Finland is rarely regarded as the favourite heading into an international hockey competition at either the junior or senior level. But by the same token, the Finns are usually capable of beating any other team in the tournament, and their gritty, cohesive style of play means a game against them is no walk in the park. They captured four straight medals from 2001 to 2004 (a silver plus three bronzes). This year’s team won’t feature stars equal to forward Tuomo Ruutu (Chicago), defenceman Joni Pitkanen (Philadelphia), or goalie Kari Lehtonen (Atlanta), who played major roles in those recent medal runs. Still, the blue-and-white brigade is certainly capable of improving on 2005’s fifth-place finish. For starters, don’t be surprised if the Finns come away with a point or two against the North American powers in Group A Round-Robin action.
Coaching: Hannu Aravirta is one of the most experienced bench bosses in this tournament. The 52-year-old worked with the Finnish senior national team as an assistant coach (1992-97) and as the head coach (1997-2003). His greatest triumph at that level was winning the bronze medal at the 1998 Nagano Olympics, while his worst failure was blowing a 5-1 lead and losing 6-5 to Sweden in the 2003 IIHF World Championship quarter-finals in Helsinki. In 2004, Aravirta guided Finland to a World Junior bronze on home ice. His disciplined approach should help keep the Finns out of penalty trouble as they forecheck aggressively.
Goal: Toronto fans should keep close tabs on Finland’s starting netminder, Tuukka Rask. That’s because the 18-year-old Savonlinna native was drafted 22nd overall by the Maple Leafs in 2005, and if he continues to improve his acrobatic style with Ilves Tampere of the Finnish Elite League, he could soon join the wave of Suomi-trained goalies flooding into the NHL. “Tuukka has quite good technique,” says Arto Koivisto, who works regularly with Rask and is considered arguably Finland’s top goalie coach. “He moves very well on the ice.” Rask is still working to improve his strength and use of the stick, but the 6-3, 190-pounder knows how to cover the net and is incredibly fast side to side. He posted a 2.96 GAA and .902 save percentage at the 2005 IIHF World Junior Championship. Rask’s backup will be Karri Ramo, a Tampa Bay Lightning prospect who plays for HPK Hameenlinna.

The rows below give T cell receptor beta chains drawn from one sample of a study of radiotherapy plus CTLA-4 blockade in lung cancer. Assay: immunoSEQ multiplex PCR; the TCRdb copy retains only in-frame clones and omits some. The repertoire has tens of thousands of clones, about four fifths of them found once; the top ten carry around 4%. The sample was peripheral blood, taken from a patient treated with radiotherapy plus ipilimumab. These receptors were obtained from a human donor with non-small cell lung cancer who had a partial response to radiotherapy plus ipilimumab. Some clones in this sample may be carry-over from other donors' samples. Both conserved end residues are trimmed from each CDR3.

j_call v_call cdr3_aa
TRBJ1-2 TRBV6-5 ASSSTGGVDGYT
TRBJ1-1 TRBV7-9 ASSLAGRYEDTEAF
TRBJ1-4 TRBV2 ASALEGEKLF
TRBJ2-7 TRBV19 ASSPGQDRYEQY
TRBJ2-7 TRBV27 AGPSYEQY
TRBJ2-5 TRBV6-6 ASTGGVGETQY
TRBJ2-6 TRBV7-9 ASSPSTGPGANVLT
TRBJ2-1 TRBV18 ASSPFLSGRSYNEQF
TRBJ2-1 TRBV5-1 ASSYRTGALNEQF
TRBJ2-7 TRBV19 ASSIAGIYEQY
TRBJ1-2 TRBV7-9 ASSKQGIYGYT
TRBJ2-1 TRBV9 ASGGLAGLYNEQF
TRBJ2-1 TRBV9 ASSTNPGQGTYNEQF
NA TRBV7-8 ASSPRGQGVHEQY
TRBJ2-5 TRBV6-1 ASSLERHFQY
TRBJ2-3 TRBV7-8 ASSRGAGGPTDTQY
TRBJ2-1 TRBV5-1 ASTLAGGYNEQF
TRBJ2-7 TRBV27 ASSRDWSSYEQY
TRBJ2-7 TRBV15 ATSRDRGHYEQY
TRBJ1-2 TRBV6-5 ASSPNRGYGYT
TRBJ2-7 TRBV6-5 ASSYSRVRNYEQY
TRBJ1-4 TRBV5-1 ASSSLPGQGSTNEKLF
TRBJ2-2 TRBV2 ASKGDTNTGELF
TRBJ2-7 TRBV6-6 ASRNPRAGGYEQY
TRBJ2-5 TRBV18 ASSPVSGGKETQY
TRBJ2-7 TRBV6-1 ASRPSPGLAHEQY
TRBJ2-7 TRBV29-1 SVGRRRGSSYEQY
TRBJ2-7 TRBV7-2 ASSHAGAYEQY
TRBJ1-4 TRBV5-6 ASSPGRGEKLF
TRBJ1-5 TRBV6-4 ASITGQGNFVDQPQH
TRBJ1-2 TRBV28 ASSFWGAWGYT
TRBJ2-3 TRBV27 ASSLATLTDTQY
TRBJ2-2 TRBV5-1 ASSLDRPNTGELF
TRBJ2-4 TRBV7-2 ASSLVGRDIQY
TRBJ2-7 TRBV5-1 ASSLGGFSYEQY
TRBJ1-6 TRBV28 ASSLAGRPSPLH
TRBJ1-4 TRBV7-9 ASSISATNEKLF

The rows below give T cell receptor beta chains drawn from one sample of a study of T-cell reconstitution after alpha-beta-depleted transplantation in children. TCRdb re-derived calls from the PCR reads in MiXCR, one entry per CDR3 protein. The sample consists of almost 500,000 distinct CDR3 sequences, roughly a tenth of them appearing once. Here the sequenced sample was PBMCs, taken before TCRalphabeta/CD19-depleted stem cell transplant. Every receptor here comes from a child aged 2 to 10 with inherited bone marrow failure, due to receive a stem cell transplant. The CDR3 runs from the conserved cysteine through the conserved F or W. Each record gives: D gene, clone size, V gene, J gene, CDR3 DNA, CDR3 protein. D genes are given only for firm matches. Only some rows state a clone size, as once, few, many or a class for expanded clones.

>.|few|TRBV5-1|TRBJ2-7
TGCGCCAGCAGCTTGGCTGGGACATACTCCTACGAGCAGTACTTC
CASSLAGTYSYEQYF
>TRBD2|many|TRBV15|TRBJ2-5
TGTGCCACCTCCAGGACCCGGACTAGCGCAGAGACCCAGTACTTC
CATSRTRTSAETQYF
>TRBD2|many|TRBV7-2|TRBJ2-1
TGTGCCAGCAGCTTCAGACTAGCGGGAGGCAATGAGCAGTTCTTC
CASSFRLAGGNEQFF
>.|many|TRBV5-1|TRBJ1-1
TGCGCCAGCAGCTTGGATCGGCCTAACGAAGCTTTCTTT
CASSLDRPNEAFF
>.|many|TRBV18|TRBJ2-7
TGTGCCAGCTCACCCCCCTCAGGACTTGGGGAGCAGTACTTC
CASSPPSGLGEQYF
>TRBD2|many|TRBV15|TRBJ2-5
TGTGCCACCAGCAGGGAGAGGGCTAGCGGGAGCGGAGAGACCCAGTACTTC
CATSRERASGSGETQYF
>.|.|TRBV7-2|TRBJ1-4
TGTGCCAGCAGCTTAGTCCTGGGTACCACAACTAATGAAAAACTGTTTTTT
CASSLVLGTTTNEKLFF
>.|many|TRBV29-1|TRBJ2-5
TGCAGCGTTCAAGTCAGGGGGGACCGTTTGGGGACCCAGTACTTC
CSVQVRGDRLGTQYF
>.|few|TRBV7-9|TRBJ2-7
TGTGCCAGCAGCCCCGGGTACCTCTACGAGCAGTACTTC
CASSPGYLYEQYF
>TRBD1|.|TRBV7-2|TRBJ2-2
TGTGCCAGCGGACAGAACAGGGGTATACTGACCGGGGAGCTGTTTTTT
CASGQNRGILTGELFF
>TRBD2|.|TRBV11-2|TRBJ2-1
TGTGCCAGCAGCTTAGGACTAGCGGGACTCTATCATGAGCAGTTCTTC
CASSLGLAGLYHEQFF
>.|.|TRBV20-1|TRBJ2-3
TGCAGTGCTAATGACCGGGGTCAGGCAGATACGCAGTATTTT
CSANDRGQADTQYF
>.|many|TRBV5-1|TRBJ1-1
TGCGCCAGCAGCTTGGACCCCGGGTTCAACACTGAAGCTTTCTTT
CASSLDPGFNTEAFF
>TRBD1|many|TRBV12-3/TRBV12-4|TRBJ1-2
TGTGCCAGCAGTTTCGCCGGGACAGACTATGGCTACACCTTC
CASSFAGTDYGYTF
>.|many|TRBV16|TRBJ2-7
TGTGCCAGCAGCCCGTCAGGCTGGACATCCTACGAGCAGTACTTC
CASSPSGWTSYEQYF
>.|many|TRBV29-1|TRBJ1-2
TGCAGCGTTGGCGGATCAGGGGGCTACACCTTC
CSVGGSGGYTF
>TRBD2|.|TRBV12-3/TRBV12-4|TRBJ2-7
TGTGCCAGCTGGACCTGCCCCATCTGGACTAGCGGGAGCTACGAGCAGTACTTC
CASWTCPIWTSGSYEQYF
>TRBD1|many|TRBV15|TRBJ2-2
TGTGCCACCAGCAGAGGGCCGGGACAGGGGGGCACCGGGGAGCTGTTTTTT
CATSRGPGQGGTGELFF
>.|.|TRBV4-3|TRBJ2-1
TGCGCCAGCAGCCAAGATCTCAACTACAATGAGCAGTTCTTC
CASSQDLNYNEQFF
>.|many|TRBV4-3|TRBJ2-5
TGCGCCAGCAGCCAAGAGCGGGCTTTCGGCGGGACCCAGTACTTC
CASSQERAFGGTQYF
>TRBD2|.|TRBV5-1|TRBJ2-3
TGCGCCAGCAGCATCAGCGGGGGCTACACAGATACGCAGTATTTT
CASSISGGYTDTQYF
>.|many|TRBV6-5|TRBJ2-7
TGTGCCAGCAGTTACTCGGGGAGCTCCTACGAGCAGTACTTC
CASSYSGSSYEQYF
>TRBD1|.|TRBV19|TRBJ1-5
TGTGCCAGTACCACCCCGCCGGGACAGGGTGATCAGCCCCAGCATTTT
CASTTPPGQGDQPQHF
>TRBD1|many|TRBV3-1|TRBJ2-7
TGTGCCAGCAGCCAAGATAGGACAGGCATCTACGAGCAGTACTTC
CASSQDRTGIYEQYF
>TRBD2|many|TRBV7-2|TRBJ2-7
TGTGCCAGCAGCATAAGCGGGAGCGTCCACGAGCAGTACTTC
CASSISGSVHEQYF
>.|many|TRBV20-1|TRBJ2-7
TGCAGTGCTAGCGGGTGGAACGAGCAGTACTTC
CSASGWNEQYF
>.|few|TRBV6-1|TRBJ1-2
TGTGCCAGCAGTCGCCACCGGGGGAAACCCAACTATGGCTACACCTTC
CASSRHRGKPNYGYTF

Defence: With two returning veterans from last year, this will be a solid if not formidable blueline. Expect Aravirta to rely on Risto Korhonen, a gutsy shot-blocker who was drafted in the fifth round by Carolina this year, and Teemu Laakso, a Nashville prospect who’ll see some power play duty. Laakso was named the best defenceman at the 2004 Viking Cup in Camrose, Alberta, which Finland won.
Forward: Gritty right wing Lauri Tukonen should be well-prepared to compete on the smaller North American ice surface after starting this season with the Manchester Monarchs, the AHL affiliate of the Los Angeles Kings. Lauri Korpikoski takes a regular shift on left wing with TPS Turku in Finland, and the New York Rangers noted his speed and enthusiasm when they drafted him 19th overall in 2004. Jesse Joensuu will be watched closely by scouts at this tournament, as the 6-4, 194-pound power forward is considered Finland’s top 2006 draft-eligible prospect, although he’s not quite in the same class as the USA’s Phil Kessel or Michael Frolik of the Czech Republic. These returning talents will be counted on to generate offense, along with newcomer Perttu Lindgren, who is emerging as an offensive contributor at age 18 with Ilves Tampere this season. Aki Seitsonen, a hard-working centre with the WHL’s Prince Albert Raiders, should bring confidence and experience as another returnee, helping his teammates acclimatize to Western Canada. (And in case you’re wondering, yes, forward Tomas Sinisalo is the son of former Philadelphia Flyer Ilkka Sinisalo.)
Projected Results: Can the Finns keep up with powers like Canada, the USA, or Russia? That remains to be seen. Setting the right tone versus Canada in their opening game on December 26, win or lose, might prove to be key. That’s because Finland historically has shown fragile confidence in international hockey. If things fall into place, however, a medal is not out of the question.